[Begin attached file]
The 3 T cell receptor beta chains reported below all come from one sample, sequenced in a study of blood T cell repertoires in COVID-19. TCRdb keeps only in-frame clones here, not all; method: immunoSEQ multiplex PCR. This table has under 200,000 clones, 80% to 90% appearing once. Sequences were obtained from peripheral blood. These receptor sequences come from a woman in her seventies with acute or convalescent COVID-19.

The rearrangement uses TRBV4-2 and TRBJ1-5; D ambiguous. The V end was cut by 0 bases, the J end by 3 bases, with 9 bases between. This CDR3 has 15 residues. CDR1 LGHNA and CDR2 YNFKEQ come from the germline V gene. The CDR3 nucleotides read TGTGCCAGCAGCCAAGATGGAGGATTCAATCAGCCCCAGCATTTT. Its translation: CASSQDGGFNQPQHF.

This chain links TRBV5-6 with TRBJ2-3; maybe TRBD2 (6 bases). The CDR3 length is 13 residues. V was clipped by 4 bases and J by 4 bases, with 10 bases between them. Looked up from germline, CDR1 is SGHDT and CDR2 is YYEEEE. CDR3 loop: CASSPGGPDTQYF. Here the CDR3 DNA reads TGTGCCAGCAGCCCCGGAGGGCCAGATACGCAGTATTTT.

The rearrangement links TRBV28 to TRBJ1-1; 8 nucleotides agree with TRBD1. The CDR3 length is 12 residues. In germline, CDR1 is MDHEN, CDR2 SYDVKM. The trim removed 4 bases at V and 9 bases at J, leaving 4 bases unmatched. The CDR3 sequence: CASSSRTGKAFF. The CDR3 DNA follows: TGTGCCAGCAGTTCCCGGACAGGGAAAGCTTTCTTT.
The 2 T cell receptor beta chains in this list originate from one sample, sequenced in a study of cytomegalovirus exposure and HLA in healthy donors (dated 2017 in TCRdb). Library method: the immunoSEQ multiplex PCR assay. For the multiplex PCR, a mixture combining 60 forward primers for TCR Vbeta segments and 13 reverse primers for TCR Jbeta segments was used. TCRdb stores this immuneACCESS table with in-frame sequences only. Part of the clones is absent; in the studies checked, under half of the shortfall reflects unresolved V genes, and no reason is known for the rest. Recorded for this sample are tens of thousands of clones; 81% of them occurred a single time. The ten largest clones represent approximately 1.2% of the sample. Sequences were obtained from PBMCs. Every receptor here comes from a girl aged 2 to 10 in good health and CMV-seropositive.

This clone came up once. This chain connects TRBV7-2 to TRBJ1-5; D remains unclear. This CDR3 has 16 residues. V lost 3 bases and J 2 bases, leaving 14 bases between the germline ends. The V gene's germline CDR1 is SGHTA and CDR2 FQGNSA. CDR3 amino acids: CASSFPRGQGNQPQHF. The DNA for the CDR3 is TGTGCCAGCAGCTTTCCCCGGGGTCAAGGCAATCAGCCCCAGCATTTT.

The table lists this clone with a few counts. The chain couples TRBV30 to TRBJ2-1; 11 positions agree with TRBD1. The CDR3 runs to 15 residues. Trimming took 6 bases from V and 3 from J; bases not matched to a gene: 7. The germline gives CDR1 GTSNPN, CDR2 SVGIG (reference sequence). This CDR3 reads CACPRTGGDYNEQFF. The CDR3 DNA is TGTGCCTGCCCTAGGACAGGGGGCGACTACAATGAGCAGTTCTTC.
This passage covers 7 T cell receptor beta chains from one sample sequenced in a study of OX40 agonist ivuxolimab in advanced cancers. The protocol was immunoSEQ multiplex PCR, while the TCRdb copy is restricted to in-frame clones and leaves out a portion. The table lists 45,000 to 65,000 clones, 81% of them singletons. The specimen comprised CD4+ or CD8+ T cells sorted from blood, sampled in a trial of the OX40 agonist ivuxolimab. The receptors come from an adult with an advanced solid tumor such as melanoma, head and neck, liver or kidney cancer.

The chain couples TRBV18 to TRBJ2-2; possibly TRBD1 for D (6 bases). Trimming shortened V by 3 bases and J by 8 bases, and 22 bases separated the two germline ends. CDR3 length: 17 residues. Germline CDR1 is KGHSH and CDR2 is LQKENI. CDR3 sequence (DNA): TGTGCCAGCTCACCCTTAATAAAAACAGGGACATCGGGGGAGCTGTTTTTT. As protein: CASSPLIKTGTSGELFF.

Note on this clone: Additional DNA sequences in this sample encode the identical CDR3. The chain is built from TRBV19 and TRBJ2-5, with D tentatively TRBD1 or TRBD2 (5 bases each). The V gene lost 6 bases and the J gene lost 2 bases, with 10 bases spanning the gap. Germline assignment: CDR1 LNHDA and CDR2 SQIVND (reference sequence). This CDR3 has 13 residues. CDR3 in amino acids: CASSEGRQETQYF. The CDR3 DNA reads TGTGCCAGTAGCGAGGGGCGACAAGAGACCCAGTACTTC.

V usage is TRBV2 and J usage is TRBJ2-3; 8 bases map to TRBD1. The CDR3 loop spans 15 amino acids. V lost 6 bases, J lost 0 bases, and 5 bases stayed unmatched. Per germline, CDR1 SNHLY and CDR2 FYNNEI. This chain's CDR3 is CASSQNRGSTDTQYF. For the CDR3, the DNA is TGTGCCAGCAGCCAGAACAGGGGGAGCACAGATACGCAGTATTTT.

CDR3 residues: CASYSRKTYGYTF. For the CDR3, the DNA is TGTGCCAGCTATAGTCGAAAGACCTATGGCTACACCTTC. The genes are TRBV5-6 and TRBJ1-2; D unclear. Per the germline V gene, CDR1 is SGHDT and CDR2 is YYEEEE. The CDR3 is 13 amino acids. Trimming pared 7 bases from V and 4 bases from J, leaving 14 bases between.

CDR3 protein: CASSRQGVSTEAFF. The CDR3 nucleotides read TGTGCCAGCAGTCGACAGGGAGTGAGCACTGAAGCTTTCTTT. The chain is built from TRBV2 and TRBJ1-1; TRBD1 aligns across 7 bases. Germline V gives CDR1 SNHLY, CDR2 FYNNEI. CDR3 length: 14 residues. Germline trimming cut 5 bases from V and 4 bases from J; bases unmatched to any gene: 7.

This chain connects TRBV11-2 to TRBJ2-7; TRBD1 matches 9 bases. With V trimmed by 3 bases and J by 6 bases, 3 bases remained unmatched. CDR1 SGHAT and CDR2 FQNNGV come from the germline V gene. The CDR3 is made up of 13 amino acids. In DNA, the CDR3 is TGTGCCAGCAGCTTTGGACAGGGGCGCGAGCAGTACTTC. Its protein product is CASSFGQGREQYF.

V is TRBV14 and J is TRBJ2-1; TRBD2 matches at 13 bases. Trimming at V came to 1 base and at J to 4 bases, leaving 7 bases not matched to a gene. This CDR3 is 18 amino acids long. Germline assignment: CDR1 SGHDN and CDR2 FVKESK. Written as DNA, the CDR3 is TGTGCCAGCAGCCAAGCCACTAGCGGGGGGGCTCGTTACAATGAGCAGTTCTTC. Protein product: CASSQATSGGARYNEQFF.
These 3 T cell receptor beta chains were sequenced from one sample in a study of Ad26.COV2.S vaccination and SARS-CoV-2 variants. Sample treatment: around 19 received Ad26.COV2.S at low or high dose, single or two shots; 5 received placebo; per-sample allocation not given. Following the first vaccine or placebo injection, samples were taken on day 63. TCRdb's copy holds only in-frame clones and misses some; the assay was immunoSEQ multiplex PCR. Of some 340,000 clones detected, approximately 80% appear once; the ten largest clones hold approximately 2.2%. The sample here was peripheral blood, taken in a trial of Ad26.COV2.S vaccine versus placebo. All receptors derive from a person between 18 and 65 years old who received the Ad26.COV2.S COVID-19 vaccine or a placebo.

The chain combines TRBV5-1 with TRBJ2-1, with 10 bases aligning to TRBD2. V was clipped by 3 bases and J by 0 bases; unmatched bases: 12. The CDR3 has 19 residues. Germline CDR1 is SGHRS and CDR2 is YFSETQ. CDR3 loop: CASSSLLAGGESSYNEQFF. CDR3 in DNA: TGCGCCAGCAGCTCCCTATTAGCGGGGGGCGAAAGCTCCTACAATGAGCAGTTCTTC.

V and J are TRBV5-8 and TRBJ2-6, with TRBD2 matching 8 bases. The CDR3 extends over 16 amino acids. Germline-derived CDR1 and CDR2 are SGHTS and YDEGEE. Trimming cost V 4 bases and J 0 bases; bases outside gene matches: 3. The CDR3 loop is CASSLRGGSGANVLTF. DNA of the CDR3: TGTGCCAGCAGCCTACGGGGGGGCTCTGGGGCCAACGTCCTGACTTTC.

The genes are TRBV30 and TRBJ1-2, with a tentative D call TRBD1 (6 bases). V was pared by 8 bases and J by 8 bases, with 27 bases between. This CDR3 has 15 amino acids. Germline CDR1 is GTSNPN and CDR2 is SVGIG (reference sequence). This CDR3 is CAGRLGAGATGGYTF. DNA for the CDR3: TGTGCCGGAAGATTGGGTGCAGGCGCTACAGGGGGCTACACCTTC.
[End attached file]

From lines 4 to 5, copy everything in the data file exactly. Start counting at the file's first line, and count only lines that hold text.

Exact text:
The rearrangement links TRBV28 to TRBJ1-1; 8 nucleotides agree with TRBD1. The CDR3 length is 12 residues. In germline, CDR1 is MDHEN, CDR2 SYDVKM. The trim removed 4 bases at V and 9 bases at J, leaving 4 bases unmatched. The CDR3 sequence: CASSSRTGKAFF. The CDR3 DNA follows: TGTGCCAGCAGTTCCCGGACAGGGAAAGCTTTCTTT.
The 2 T cell receptor beta chains in this list originate from one sample, sequenced in a study of cytomegalovirus exposure and HLA in healthy donors (dated 2017 in TCRdb). Library method: the immunoSEQ multiplex PCR assay. For the multiplex PCR, a mixture combining 60 forward primers for TCR Vbeta segments and 13 reverse primers for TCR Jbeta segments was used. TCRdb stores this immuneACCESS table with in-frame sequences only. Part of the clones is absent; in the studies checked, under half of the shortfall reflects unresolved V genes, and no reason is known for the rest. Recorded for this sample are tens of thousands of clones; 81% of them occurred a single time. The ten largest clones represent approximately 1.2% of the sample. Sequences were obtained from PBMCs. Every receptor here comes from a girl aged 2 to 10 in good health and CMV-seropositive.